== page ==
FNB Acacia

Asylum nights to boost hip hop culture

SHARE   |   Sunday, 26 July 2015   |   By Ontametse Sugar
BATLLE OF THE MICS: MCs going at each other BATLLE OF THE MICS: MCs going at each other

Hip Hop culture has dominated the world over the years, with the young people now tapping into the culture which is mostly associated with rap music that was started and popularised by the African Americans. According to research, the genre was founded in the late 1960s by the South Bronx youth in New York City. It has always been characterised by rap, graffiti and even the fashion sense. This has seen it spreading to the rest of the world; with rap kings like Kanye West and Jay Z idolised by most youth.

One local parent Lesego Koobake has seen rap music’s impact on her now 20 year old son. She said her son never agreed to the clothes that she bought him because they fitted too well – he preferred baggy clothes. She revealed that though in the beginning they did not tolerate it they then actually started trying to understand as parents as to why he associated himself with that culture.

She said unlike what people might think, it has not turned out to be bad for them because their son does not drink or smoke, but rather he will take time being in his room with friends listening to music and after that they will go skating if he is not busy with school work. “At first we were scared, but when we started buying him things that he wanted, he became so humble and not wayward like we thought he will turn out to be, so I don’t think it is bad for kids but rather they just need to be supported,” she said. Right now at Rasmatazz Bars in Phase 2 every Monday there is what they call the Asylum nights which they deem as hip hop mentality for all. The initiative is called MUSIC IS US. It started on the first of June and the brainchild of the movement Samora ‘Monorac’ Nthobatsang said they aim to grow the event. He said that they have realised that the hip hop culture in Botswana needed a stronger but flexible institution that can help it grow, mould it and develop into future opportunities for Batswana. “We want to have a stamp of unlimited creativity in and around the hip hop culture,” he said. The event has been supported by people in the same industry like MiU, Savanah, Bluecard, Racboiiz and Fly Entertainment and Co. He said that the place hosts female rappers, poets and even rappers in the industry like Touch Motswako.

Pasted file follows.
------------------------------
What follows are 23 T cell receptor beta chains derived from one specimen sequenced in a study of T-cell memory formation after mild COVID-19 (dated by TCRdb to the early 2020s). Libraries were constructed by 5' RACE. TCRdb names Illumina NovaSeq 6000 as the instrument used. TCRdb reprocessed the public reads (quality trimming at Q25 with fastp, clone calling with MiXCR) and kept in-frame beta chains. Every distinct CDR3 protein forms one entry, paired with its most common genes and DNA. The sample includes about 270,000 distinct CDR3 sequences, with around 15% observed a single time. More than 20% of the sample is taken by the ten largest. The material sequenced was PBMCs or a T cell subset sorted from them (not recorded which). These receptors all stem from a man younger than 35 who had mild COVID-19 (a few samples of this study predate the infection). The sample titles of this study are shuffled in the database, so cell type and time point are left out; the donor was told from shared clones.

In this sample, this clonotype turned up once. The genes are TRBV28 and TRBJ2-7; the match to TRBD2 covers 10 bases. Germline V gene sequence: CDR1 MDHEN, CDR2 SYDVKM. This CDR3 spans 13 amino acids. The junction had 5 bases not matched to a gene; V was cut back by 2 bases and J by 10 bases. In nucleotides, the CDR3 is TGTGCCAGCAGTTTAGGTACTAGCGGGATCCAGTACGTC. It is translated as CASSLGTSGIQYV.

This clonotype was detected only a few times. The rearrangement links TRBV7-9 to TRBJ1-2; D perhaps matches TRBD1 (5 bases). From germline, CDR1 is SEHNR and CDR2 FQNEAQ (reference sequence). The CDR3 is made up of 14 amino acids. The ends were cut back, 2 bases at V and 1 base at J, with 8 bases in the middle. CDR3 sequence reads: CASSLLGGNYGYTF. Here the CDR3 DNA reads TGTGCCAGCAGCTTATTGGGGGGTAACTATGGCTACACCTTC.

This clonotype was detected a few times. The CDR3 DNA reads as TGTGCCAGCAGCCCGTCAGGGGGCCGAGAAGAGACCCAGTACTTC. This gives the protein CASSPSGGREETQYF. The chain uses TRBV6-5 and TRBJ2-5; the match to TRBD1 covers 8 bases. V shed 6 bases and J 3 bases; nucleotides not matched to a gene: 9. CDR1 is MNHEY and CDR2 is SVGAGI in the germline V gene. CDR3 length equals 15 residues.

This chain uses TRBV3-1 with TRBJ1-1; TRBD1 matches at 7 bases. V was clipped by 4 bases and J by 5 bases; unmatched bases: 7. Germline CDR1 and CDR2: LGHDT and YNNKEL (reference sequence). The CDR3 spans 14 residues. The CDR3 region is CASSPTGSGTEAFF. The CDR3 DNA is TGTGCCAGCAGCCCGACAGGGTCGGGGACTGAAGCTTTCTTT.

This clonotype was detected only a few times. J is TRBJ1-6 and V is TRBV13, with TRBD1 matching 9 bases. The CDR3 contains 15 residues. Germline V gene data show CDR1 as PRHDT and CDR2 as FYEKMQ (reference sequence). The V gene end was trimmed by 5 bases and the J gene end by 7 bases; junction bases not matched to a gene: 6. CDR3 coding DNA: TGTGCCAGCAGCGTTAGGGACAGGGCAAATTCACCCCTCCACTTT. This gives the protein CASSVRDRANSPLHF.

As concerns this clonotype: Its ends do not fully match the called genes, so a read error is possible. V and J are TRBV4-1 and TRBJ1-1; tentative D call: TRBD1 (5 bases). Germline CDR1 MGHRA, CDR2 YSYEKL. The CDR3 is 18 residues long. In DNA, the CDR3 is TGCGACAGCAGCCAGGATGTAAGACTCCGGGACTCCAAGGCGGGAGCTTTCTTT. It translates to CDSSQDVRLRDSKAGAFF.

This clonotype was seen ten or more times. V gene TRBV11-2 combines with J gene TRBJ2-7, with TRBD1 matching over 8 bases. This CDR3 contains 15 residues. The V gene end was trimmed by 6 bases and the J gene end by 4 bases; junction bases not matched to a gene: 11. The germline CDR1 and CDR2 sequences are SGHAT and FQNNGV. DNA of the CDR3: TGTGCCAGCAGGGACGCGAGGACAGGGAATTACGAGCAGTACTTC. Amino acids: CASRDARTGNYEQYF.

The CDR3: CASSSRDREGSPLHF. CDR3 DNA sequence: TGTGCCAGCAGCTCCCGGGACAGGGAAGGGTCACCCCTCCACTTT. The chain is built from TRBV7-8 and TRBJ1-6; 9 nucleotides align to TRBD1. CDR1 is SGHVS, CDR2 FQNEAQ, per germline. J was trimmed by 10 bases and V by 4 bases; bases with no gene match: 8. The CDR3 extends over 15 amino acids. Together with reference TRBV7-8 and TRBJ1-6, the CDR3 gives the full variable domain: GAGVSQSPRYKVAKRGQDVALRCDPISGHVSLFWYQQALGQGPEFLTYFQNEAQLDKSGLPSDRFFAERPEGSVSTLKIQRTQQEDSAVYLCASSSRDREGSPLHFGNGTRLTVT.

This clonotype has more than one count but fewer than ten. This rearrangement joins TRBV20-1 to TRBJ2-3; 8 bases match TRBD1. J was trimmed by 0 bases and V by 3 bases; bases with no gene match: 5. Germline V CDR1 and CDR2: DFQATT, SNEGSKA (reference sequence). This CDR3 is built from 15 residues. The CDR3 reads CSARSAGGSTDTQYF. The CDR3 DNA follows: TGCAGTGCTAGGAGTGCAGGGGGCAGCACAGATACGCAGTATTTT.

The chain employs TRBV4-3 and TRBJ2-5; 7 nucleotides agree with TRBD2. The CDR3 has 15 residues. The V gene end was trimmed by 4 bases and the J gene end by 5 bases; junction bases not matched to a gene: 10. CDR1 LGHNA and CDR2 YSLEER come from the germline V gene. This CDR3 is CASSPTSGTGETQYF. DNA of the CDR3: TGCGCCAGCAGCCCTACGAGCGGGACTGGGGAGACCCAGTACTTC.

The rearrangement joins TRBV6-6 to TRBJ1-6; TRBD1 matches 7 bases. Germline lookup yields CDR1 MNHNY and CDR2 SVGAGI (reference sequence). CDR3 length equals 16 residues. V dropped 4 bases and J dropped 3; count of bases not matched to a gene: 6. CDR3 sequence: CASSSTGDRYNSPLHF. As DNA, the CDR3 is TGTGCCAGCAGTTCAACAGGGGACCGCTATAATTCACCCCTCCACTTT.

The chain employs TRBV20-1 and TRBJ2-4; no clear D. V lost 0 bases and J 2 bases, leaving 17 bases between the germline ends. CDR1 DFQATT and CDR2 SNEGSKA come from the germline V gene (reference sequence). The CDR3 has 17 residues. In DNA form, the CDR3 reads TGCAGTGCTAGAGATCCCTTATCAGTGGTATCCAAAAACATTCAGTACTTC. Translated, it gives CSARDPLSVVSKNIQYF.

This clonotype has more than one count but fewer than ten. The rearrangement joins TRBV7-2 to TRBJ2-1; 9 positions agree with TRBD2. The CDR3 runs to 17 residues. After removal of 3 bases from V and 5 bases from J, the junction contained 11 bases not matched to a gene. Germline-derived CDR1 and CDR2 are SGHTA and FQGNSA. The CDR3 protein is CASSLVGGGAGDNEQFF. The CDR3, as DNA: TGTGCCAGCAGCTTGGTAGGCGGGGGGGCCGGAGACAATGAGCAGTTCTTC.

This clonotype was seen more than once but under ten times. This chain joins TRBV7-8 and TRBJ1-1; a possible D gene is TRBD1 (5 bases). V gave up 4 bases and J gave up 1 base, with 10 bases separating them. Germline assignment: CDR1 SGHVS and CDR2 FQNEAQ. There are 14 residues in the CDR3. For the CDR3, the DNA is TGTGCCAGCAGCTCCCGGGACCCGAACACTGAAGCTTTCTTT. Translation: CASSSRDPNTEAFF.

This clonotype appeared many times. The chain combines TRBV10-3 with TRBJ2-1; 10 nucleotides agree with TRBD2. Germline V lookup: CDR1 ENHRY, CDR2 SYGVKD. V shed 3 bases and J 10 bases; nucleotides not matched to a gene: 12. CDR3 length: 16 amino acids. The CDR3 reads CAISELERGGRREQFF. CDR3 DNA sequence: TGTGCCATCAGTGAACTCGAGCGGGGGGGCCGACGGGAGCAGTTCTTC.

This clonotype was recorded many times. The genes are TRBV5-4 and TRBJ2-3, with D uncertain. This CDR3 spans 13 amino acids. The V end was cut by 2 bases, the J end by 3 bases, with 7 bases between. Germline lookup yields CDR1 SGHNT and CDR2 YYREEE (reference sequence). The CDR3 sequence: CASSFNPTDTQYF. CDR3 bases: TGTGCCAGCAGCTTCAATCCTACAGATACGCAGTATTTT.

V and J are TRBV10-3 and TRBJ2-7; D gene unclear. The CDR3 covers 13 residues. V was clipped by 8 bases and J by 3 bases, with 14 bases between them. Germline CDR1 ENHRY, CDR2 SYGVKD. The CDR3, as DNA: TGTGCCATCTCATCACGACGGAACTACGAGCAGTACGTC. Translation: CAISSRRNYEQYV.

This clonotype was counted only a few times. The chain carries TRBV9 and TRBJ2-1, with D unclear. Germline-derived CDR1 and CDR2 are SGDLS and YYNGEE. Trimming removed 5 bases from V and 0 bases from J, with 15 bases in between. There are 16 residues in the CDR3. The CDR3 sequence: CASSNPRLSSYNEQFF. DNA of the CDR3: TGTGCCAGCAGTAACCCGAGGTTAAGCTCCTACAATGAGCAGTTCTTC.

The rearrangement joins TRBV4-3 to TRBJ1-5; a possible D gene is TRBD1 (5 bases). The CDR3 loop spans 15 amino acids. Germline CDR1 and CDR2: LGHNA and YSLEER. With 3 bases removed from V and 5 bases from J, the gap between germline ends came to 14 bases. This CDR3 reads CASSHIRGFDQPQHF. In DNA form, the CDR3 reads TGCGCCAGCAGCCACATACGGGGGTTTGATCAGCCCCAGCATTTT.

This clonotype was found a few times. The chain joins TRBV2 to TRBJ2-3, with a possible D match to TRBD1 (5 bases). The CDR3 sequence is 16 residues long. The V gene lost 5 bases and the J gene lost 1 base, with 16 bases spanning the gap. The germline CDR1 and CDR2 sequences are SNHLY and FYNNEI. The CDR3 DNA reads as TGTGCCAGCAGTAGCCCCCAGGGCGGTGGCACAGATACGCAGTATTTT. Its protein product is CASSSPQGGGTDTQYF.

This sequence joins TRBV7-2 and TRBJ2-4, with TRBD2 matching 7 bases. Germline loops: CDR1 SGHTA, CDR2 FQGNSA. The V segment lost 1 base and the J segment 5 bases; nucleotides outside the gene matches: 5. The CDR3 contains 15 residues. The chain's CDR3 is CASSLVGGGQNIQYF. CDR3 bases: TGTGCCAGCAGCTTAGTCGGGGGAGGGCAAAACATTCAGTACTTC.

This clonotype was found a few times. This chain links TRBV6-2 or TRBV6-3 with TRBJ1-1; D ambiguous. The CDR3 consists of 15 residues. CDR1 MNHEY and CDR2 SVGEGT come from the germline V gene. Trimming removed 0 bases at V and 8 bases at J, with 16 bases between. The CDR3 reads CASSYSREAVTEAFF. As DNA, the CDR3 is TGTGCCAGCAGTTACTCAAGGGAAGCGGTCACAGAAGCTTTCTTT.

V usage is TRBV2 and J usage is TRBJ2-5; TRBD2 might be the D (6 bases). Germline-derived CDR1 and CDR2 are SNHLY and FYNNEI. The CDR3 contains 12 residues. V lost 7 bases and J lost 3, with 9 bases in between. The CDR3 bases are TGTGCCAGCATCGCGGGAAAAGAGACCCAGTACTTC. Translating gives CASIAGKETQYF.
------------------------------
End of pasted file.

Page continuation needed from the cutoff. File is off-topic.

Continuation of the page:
He said that they will continue to fuse more and more functional elements each and every Monday where they will host hip hop battles, open mic’s, dance competition, album launches, fashion shows and many other performances. He said the goal is to create a hip hop culture expression hub which houses all the different elements that create the culture like music, entrepreneurship, dance, graffiti, fashion, merchandising and distribution. “This is a place where creative minds collide to invent, innovate and produce waves of trends that can form industry and grow the culture,” he added. On why they chose a bar as the venue which limits in the case of age, Monorac said they wanted a place that is central, and Rasmatazz seemed to provide that more so that they have bigger space around. He said the owners also believed in their concept as the event is free to anyone who want to be part of it either by showing their fashion line, dance skills or rapping skills.
He said that he knows that they have to include the younger people, something that they were working on in order to make sure that they come up with a place that is not age restricted. “The way you are might not sit well with other people but it is always like that. Art is never widely appreciated by anyone as much as someone can be uncomfortable seeing us in leather traditional wear,” he said.